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Saved Through the Remnant, Not the World

The World's Gravity

It seems that mankind, along with much of the Church, has lost its direction. There seems to be two camps forming within these modern and chaotic times, to which a false dichotomy is being formed. This false dichotomy is creating mass confusion as to just what life, especially for Christians, is all about.

When St. Paul the Apostle said that he is “all things to all people,” he was describing the very essence of the Gospel. He was expressing the fact that the Gospel is not about converting people to an ancient paradigm and religious lifestyle, but to a mystical reality that is both esoteric as well as existential, “on earth as it is in heaven,” as Christ says.

~ The False Dichotomy

The two camps being created are not hitting this note of conversion. The one, more traditional side, preaches a Gospel that is centered on religiosity… getting it right and making certain that worship, politics, business, etc. are all conforming to this rightness. They think they are adhering to the theology of “applying Christ to all things.”

The other, more liberal side, preaches a Gospel that is centered on not applying moral and spiritual principles to “all things,” but merging their morality and spirituality “with all things.” So, there is an “all things” problem.

The very reason why Paul says he is “all things” is because, yes, all things matter. But all things cannot be capitalized on. In other words, it’s not about applying our philosophy or theology to all things, but about literally adopting all things as a complete “system”, as a complete worldview. As Christ taught us, we are to make a distinction of “worldliness”, of just what the “world” is and how we are not to be a part of “this world”, as he puts it. And as Christ’s own brother, The Apostle James, says, “You adulterous people, don’t you know that friendship with the world means enmity against God? Therefore, anyone who chooses to be a friend of the world becomes an enemy of God.”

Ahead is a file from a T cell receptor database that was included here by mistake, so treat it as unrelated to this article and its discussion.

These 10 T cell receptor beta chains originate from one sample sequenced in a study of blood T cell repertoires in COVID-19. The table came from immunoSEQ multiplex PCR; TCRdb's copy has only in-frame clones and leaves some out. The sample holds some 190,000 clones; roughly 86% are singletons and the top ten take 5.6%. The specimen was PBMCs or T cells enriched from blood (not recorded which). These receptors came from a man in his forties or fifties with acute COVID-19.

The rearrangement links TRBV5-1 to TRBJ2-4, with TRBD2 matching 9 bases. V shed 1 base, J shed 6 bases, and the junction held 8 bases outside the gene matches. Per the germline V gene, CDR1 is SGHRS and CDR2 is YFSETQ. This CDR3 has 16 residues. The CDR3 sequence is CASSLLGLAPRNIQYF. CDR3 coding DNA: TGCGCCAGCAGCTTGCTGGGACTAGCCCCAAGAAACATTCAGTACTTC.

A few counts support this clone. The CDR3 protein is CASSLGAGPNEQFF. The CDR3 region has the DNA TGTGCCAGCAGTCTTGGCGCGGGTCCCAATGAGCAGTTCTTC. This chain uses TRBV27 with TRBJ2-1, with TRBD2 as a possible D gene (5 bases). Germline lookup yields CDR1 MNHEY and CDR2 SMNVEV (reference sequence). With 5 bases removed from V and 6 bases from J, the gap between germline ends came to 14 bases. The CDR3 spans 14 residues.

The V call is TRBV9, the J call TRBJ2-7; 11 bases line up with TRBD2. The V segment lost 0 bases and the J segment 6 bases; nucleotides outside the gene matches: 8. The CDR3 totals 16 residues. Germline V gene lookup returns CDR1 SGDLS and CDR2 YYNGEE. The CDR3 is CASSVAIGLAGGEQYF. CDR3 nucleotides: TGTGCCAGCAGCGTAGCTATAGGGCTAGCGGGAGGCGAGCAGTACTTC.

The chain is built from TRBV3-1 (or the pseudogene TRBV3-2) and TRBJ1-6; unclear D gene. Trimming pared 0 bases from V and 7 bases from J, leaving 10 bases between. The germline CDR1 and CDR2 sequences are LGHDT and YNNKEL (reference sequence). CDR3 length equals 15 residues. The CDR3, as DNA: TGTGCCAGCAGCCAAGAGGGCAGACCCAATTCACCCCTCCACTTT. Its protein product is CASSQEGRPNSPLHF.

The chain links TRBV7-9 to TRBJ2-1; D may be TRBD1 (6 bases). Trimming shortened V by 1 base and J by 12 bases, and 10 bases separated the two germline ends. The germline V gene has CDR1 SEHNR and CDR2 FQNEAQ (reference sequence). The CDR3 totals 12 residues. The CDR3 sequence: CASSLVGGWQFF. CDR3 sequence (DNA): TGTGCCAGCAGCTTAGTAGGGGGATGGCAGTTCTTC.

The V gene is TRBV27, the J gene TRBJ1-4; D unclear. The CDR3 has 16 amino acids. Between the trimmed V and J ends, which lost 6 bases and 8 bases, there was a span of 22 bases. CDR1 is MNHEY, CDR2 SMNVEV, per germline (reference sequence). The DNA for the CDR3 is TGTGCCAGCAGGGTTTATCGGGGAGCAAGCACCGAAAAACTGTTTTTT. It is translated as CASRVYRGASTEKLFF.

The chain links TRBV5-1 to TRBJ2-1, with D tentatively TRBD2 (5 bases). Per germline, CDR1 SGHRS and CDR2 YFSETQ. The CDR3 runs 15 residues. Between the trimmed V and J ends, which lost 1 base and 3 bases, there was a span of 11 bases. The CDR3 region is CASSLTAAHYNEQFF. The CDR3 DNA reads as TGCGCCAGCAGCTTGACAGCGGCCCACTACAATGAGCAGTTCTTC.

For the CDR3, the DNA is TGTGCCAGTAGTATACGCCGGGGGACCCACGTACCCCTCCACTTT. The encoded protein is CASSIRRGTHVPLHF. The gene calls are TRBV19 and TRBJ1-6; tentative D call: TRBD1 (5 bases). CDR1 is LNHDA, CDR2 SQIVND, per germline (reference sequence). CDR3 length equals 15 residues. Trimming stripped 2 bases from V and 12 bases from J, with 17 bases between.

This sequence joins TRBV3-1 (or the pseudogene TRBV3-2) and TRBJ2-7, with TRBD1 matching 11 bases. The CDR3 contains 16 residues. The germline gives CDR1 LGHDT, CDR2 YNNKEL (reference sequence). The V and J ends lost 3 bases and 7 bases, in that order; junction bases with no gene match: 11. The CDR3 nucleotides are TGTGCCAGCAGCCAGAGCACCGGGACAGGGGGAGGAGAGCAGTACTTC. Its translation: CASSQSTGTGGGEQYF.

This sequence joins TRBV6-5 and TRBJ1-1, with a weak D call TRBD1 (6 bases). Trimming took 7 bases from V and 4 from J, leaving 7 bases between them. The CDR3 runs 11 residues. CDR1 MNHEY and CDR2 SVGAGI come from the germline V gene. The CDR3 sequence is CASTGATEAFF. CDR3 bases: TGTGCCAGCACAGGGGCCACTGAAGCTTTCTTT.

So, to “repent” of our sins is not simply an issue of moral conflict, but it’s a worldview conflict. There is a world that is perishing, and there is a world that is NOT perishing. The non- perishing world is what we need to embrace. How is this done? We certainly should not kill ourselves. The reason that killing ourselves is not an option is because that the non-perishing community (Church) is to lead by example INTO eternity. We model the eternal city, as St. Paul the Apostle teaches us. He says that we have a city that is “temporary” and that we should look forward to this city becoming eternal. He calls it “the city to come.”

When we convert, we give our hearts, and, yes, our minds, as St. Paul says, to this model of community, to this “city to come”, as he states. St. Peter the Apostle encourages us by stating that we are “a Holy Nation”, “a Chosen People”. This is what we become a part of when we convert and when we grow in our theosis with Christ. We become a part of this people of God, as the Russian Orthodox teach us so well.